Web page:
4. Targeting businesspeople versus gravitating toward users. Traditional salespeople gravitate toward the users of their products, while customer-centric salespeople target business decision makers. Most traditional salespeople can talk a great deal about a product's features, but very little about how it is used in day-to-day applications. Customer-centric sellers, conversely, focus on how to use a product and what results can be expected, and how much it costs versus the benefits it presents.
  5. Relating product usage versus relying on product. Traditional salespeople educate buyers about a product, and assume buyers will know how to apply the product's features to meet their needs. Customer-centric sellers are able to relate conversationally with buyers about product usage.
  6. Managing their managers versus needing to be managed. Traditional sales managers monitor activity, rather than progress; they are promoted to management positions, in part, because they were good salespeople - management skills are rarely used as criteria for promotion. Managers of customer-centric salespeople, on the other hand, must only monitor their charges' progress and, when necessary, provide company resources to help them make a sale.
  7. Empowering buyers versus attempting to sell them. Selling is not about persuasion, pressure or coercion; it is about empowerment. A seller's objective, going into a new customer relationship, should be to help the buyer solve a problem, satisfy a need, or achieve a goal. The difference between the two sales approaches is fundamental. Copyright © 2004 Soundview Executive Book Summaries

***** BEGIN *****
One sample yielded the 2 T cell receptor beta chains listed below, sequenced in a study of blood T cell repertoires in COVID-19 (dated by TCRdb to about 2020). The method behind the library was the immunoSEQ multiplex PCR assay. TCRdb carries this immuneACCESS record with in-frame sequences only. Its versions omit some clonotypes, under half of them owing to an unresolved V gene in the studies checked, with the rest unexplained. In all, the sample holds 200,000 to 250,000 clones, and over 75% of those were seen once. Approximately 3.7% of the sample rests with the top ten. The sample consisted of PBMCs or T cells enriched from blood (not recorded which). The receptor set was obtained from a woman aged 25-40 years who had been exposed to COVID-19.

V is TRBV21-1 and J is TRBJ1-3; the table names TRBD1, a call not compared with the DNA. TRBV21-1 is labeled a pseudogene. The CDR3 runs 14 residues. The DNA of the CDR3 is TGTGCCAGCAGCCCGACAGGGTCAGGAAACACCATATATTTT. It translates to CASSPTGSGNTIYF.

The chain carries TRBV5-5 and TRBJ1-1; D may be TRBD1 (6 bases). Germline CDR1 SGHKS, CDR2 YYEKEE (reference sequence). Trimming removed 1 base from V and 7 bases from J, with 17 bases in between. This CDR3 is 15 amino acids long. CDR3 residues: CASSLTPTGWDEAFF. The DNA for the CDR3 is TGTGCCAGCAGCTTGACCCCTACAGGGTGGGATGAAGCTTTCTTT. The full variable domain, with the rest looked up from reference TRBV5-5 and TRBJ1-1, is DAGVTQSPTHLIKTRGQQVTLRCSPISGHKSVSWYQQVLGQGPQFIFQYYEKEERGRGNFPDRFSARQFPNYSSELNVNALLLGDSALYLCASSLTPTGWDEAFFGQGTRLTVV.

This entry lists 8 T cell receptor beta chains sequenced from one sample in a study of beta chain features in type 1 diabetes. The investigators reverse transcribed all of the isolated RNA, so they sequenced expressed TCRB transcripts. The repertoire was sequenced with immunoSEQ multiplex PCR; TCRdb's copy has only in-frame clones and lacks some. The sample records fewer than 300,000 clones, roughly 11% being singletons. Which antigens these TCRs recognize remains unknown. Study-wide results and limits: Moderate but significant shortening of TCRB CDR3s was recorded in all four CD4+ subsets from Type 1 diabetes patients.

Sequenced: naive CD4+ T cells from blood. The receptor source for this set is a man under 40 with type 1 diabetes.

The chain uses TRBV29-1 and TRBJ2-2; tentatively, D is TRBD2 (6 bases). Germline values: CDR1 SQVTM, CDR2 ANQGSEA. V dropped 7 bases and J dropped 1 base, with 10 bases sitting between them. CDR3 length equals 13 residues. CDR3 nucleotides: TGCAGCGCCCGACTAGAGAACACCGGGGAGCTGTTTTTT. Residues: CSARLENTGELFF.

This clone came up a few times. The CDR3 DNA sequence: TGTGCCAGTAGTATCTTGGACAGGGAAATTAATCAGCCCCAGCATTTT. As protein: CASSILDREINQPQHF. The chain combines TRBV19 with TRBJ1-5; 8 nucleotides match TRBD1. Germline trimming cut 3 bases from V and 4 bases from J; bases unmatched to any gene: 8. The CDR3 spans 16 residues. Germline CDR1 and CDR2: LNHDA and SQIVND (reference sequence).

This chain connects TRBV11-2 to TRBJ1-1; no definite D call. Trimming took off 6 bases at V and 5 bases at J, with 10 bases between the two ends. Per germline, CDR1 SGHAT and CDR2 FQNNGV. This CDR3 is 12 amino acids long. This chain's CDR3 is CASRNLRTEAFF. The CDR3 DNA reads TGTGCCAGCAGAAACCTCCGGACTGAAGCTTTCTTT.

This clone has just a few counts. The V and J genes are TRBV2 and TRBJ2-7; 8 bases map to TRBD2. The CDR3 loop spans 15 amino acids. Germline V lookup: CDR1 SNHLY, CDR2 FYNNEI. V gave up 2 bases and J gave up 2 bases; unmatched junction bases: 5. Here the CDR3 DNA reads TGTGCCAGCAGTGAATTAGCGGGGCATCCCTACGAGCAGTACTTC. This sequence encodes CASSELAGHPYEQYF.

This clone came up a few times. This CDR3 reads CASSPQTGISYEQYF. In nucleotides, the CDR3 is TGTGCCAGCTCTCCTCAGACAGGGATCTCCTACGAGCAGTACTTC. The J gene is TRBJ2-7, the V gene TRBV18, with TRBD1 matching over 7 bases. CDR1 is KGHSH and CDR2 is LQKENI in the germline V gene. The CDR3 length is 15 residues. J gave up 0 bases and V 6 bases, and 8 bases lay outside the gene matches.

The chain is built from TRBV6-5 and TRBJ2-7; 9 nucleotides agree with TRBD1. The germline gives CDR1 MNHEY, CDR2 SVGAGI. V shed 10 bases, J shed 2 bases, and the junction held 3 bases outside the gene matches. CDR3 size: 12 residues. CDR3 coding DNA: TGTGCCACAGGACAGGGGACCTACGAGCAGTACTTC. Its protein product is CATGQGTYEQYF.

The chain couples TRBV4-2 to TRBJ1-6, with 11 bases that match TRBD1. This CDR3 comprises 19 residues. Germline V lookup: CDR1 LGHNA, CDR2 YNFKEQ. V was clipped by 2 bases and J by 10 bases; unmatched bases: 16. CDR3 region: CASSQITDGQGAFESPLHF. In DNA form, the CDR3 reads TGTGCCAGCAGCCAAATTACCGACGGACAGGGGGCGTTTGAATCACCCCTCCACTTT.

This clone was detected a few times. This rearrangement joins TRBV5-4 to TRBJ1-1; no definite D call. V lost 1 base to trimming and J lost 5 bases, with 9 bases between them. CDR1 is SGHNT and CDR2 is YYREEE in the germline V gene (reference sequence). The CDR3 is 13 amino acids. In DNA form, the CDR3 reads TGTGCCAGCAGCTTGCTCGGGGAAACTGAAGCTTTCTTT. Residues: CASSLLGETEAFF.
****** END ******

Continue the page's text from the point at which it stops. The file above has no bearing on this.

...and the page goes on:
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Product Details

  • ISBN-13: 9780071637084
  • Publisher: McGraw-Hill Professional Publishing
  • Publication date: 12/18/2009
  • Edition description: Revised and Expanded
  • Edition number: 2
  • Pages: 288
  • Sales rank: 264,171
  • Product dimensions: 6.00 (w) x 9.10 (h) x 1.10 (d)

Meet the Author

Michael T. Bosworth is a cofounder of

CustomerCentric Systems®, LLC. He has assisted

clients in improving sales effectiveness and

shaping customer experience since 1983. He lives

in Del Mar, California.

John R. Holland is a cofounder of Customer-

Centric Systems, LLC. In addition to the thought

leadership that drives the CustomerCentric Selling

sales methodology, he provides sales and marketing

guidance to a limited number of companies. He

lives in Newton, Massachusetts.

Frank Visgatis is a cofounder of Customer-

Centric Systems, LLC. He has trained thousands

of salespeople around the world. He lives in

Sutton, Massachusetts.

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Table of Contents

Contents

Acknowledgments

Chapter 1 What Is Customer-Centric Selling?
Chapter 2 Opinions—The Fuel That Drives Corporations
Chapter 3 Success without Sales-Ready Messaging
Chapter 4 Core Concepts of CustomerCentric Selling
Chapter 5 Defining the Sales Process
Chapter 6 Integrating the Sales and Marketing Processes
Chapter 7 Features versus Customer Usage
Chapter 8 Creating Sales-Ready Messaging
Chapter 9 Marketing’s Role in Demand Creation
Chapter 10 Business Development: The Hardest Part of a Salesperson’s Job
Chapter 11 Developing Buyer Vision through Sales-Ready Messaging
Chapter 12 Qualifying Buyers
Chapter 13 Negotiating and Managing a Sequence of Events
Chapter 14 Negotiation: The Final Hurdle
Chapter 15 Proactively Managing Sales Pipelines and Funnels
Chapter 16 Assessing and Developing Salespeople
Chapter 17 Driving Revenue via Channels
Chapter 18 From the Classroom to the Boardroom

Index